The Future of the Workplace

Cover Image for The Future of the Workplace
Chris Barcus
Chris Barcus
Last Updated:

COVID-19 has changed the way we work, maybe forever. Companies were forced, almost overnight, to transition their entire workforce from offices to working from home. Managers and team leaders navigated the sea of emerging technology to find the most effective tools for collaboration and productivity.

In the months since the initial lockdown orders, employees everywhere have proven they can stay on task without constant office supervision and that teams can continue to get things done without face to face meetings.

That said, the honeymoon phase of WFH is winding down. We miss our colleagues, our desks, and the weekly happy hours. But businesses contemplating a return to the office have to find solutions for things like desk arrangements, shared office snacks, and reduced office capacity.

These concerns and more are what have us asking two questions: Is a return to the office really worth it? And what does the future of the workplace look like?

Is a return to the office worth it?

The short answer? Yes and no.

Office space is important, but if there’s one thing Covid has taught us it’s that being in the office isn’t a prerequisite to being productive. In fact, many employees profess to being more productive working from home, a claim that is echoed by their KPI’s. We’re finding that working from home means less distractions and deeper focus. We’re getting our work done, developing new skills (bake-off anyone?), and spending more time with our loved ones.

New technology has allowed for effective team collaboration to continue throughout the pandemic despite team members working from different places and time zones.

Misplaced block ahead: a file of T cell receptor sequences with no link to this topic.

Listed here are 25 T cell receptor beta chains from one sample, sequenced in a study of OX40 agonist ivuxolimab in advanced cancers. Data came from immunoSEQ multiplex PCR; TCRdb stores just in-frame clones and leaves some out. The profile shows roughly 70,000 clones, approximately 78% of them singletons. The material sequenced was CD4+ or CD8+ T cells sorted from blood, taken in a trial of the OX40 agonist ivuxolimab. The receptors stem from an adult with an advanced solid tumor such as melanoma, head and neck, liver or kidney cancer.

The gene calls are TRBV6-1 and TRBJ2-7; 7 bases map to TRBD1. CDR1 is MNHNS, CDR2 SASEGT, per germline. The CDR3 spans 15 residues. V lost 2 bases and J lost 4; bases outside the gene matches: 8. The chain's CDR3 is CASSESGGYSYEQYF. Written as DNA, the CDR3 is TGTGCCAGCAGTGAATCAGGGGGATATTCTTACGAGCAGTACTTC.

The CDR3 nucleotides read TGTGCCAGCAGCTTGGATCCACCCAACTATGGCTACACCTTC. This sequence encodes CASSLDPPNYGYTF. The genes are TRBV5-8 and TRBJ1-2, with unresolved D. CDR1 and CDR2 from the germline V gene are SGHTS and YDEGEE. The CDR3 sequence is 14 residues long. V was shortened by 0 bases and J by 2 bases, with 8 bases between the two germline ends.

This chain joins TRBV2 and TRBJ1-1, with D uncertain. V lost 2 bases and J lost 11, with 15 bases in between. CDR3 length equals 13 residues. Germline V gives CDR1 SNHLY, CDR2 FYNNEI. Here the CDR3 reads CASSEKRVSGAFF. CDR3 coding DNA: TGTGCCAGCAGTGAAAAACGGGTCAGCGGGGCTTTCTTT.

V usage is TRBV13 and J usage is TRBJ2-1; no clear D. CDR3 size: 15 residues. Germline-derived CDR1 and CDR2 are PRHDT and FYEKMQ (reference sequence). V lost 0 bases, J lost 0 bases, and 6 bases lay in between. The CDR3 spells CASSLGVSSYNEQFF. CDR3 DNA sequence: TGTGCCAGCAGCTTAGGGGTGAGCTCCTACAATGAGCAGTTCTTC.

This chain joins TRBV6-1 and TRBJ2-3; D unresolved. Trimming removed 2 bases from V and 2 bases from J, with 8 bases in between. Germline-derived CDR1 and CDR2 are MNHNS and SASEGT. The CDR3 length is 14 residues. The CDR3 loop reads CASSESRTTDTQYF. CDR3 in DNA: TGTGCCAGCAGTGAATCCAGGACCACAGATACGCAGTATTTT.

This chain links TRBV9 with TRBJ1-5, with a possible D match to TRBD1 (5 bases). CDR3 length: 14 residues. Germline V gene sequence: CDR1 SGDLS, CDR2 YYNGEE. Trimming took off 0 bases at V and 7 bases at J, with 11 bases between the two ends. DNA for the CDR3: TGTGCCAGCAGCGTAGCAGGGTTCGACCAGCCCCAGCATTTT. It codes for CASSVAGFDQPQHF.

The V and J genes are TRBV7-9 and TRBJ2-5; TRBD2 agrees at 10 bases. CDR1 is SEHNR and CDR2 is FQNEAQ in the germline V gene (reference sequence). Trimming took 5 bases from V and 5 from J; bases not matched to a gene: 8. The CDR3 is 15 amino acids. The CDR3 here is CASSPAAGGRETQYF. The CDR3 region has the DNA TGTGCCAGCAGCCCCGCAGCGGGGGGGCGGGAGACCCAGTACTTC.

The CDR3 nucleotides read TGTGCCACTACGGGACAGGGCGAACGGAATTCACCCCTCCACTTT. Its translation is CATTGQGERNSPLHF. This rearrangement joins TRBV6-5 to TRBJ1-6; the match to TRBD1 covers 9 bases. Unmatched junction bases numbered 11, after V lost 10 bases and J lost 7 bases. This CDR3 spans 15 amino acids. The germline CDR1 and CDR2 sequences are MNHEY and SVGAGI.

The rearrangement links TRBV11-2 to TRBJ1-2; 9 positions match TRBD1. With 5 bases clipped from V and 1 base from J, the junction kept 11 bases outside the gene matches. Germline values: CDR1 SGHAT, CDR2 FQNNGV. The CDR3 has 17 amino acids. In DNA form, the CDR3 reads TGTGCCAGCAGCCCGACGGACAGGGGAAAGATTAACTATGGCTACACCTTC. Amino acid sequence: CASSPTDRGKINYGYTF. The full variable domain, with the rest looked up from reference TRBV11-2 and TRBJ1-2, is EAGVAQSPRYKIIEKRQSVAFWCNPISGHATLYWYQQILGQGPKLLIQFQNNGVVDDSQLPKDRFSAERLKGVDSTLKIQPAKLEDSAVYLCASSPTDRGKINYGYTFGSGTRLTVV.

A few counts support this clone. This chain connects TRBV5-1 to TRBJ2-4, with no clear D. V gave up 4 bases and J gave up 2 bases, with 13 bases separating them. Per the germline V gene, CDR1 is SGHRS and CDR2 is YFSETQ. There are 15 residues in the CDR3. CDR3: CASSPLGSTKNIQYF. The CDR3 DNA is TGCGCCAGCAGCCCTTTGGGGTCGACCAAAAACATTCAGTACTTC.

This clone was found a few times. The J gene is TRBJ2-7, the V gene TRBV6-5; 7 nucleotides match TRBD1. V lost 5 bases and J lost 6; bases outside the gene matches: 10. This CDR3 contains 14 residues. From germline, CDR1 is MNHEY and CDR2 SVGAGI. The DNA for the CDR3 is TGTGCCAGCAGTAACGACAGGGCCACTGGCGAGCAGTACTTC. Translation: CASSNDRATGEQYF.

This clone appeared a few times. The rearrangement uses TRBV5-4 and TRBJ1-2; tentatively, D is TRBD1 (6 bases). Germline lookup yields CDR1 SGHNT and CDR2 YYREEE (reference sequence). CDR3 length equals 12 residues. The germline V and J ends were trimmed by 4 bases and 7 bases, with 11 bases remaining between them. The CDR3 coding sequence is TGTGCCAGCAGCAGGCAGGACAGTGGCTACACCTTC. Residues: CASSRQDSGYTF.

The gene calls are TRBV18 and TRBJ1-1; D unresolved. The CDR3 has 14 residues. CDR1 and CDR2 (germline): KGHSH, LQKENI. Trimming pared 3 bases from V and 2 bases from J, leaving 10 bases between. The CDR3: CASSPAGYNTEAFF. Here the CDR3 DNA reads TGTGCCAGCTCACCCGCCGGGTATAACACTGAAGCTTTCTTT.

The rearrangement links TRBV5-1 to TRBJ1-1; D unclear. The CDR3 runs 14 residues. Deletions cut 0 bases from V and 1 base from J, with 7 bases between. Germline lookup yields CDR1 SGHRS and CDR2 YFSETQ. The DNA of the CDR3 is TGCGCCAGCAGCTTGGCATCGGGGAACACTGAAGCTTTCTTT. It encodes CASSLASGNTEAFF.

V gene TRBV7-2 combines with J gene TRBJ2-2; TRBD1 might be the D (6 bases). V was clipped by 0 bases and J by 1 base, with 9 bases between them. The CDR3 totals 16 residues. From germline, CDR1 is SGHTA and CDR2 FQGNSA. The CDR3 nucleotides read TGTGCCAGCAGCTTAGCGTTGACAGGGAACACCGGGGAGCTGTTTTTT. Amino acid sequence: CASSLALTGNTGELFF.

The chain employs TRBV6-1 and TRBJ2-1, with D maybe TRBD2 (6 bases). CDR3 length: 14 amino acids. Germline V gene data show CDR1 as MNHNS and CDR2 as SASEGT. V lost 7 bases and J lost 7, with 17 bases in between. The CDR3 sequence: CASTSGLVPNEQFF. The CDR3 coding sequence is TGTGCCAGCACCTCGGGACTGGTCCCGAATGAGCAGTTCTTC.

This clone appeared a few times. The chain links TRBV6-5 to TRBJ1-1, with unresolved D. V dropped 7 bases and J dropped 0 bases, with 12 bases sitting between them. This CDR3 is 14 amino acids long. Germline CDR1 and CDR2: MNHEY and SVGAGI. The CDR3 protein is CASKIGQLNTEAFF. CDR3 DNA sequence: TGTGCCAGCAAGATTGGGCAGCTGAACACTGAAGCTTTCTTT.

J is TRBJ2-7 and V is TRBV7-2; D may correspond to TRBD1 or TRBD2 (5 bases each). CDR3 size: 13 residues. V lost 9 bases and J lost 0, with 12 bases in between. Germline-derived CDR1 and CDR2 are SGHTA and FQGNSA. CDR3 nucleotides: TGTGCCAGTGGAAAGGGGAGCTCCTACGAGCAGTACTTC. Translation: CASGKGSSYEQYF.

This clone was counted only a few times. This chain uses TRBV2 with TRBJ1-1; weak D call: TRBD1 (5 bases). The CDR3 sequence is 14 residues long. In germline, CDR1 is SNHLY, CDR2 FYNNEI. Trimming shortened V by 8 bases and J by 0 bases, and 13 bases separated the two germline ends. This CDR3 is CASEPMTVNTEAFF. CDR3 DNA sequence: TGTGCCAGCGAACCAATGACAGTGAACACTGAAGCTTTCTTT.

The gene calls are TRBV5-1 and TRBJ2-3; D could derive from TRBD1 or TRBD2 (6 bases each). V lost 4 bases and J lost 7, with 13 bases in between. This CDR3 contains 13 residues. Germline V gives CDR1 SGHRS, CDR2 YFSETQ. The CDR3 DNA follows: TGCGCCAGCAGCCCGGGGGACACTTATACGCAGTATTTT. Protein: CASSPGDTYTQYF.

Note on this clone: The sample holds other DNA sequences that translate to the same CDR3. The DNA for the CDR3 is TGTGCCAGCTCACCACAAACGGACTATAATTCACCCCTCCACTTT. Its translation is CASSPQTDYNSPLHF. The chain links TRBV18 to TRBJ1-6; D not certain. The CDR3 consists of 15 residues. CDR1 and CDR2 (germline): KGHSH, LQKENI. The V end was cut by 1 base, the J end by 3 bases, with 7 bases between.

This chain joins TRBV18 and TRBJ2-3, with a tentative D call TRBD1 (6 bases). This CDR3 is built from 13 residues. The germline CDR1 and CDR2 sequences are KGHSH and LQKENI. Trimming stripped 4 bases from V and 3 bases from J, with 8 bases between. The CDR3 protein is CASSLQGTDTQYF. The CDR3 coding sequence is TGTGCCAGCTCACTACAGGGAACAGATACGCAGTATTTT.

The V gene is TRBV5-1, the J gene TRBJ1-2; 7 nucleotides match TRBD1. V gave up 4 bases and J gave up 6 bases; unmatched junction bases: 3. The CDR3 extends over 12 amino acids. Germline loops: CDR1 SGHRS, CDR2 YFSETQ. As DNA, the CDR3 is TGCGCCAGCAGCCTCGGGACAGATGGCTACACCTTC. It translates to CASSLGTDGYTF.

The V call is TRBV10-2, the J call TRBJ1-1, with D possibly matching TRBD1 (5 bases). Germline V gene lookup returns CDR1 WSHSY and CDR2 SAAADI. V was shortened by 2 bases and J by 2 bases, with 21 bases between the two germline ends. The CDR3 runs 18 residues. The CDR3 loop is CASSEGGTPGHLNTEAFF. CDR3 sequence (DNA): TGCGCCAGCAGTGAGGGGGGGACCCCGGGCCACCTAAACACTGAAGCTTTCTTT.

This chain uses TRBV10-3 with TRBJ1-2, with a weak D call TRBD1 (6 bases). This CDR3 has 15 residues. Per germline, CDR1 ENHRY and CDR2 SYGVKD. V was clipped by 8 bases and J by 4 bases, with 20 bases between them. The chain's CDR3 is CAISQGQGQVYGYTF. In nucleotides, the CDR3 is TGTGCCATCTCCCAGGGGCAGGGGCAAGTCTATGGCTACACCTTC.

So if our work is as good or better than it was pre-COVID, why go back to the office at all?

Well, because getting work done isn’t the only reason we go to work. Humans need interaction with other humans to stay alive. Nationwide lockdowns and increased social distancing have only added to our innate desire to be with other people. Colleagues miss the impromptu hallway conversations that spark innovation and strengthen inter-employee relationships. For a company, office space is a catalyst for culture building and innovation. Both of which are critical to a business’s survival.

What does the future of the workplace look like?

Perhaps the biggest change coming to the workplace is a shift from the perception of the ‘workplace’ being a singular location to being an ecosystem of locations and experiences to allow for flexibility without sacrificing culture and creativity.

The purpose of the office will no longer be to provide employees a place to work, but to give workers a place to connect, bond, and learn from each other all in an effort to strengthen company and team culture.

Expect companies to cut back on square footage wherever possible and institute limited daily capacity to ensure for proper social distancing. New technologies, like Tactic, allow leaders to limit the number of employees coming in to work each day and monitor the use of workstations and conference rooms.

Oh, and expect lots of hand sanitizer and Clorox wipes. Lots.

More Stories

Cover Image for Working From Home is Great, but Something is Missing

Working From Home is Great, but Something is Missing

With COVID-19 throwing our entire world (literally) for a very-much-unanticipated loop, all indications are showing that working from home is here to stay, at least in some form. Tech behemoths like Twitter, Square, and even Facebook have in recent months announced plans to allow employees to continue to work from home even after the Coronavirus pandemic is behind us.

Austin Hale
Austin Hale
Cover Image for Planning a Safe Return to the Office in 6 Steps

Planning a Safe Return to the Office in 6 Steps

We’re going on twelve months into a global pandemic, and for some of us, the desire to return to the office is getting stronger every day. It’s time to plan a safe return to the office. Let's talk about how to do it safely.

Rylee Williams
Rylee Williams